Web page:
“Her” Sophisticated Triumph

Emily Fong, Co-News Editor

Director Spike Jonze’s newest feature, the sci-fi comedy Her, debuted in theaters on December 18, 2013.

Her tells the story of Theodore Twombly, a recent divorcee struggling to make emotional connections with other people after his split. To remedy his sense of loneliness, he purchases an “OS” or intelligent computing system named Samantha, who eventually acquires sentience. The two become romantically attached due to Theodore’s isolation and Samantha’s increasing sophistication.

Her stars Joaquin Phoenix as Theodore and Scarlett Johansson as the voice of Samantha. Though Phoenix’s acting can be a little cheesy at times, he does a fantastic job of portraying the idea of a man who is, essentially, miserably alone in a city of millions.

One of the film’s greatest victories is its character development. Even the side characters like Theodore’s soon to be ex wife Catherine and his quirky friend Amy (played by Rooney Mara and Amy Adams, respectively) are fully fleshed out and complex people.

Extraordinary acting combined with Jonze’s visual expertise and a melodic, melancholy soundtrack provided by indie rock group Arcade Fire create one of the most memorable films I’ve seen so far.

The film focuses on the increasing gap between human individuals as they become more and more absorbed in technology. The themes of Her therefore help to form both an engaging narrative and a message that, I think, is especially pertinent for our generation. The world depicted in Her is a subtle dystopia, one that lacks human intimacy and where alienation is abundant. Jonze’s movie-scape is one that is familiar yet unnervingly distinct to its audience.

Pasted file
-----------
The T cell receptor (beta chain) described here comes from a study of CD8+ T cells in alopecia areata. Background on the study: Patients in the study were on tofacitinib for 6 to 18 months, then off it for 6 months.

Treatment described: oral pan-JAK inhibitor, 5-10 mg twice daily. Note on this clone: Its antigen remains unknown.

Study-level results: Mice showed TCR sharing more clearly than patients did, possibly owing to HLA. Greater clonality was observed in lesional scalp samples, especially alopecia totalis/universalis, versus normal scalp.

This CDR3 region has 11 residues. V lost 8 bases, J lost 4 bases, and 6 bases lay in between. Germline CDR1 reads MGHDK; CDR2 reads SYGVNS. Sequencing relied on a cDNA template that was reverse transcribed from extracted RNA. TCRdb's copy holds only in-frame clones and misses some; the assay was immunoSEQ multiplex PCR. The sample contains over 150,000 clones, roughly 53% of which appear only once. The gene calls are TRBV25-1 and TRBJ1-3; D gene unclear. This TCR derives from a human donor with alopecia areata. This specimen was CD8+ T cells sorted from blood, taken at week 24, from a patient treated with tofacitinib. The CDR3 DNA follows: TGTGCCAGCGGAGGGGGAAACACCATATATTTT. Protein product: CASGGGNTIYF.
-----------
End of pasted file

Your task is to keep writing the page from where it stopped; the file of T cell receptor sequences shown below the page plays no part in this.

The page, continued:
For me, Her is a film of contrasts. Theodore is man that shuns physical reality for false emotional fulfillment, while Samantha is a virtual program that desires a physical form despite being unlimited in mental capacity. Content-wise, Her is as funny as it is dark, as heartwarming as it is unsettling, as optimistic as it is painfully self-aware, and as innocent as it is inappropriate (it is rated R for a reason).

The issue with Her is that much of it has the tendency to go over peoples’ heads. While it does make complex statements about humanity and technological advancement, it is hard to relate to without having experienced love and loss personally. Sometimes many of its deeper commentaries come off as convoluted and confusing.

Spike Jonze’s latest cinematic venture is a triumph. Uplifting, sad, and endlessly entertaining, Her is truly a sight to see.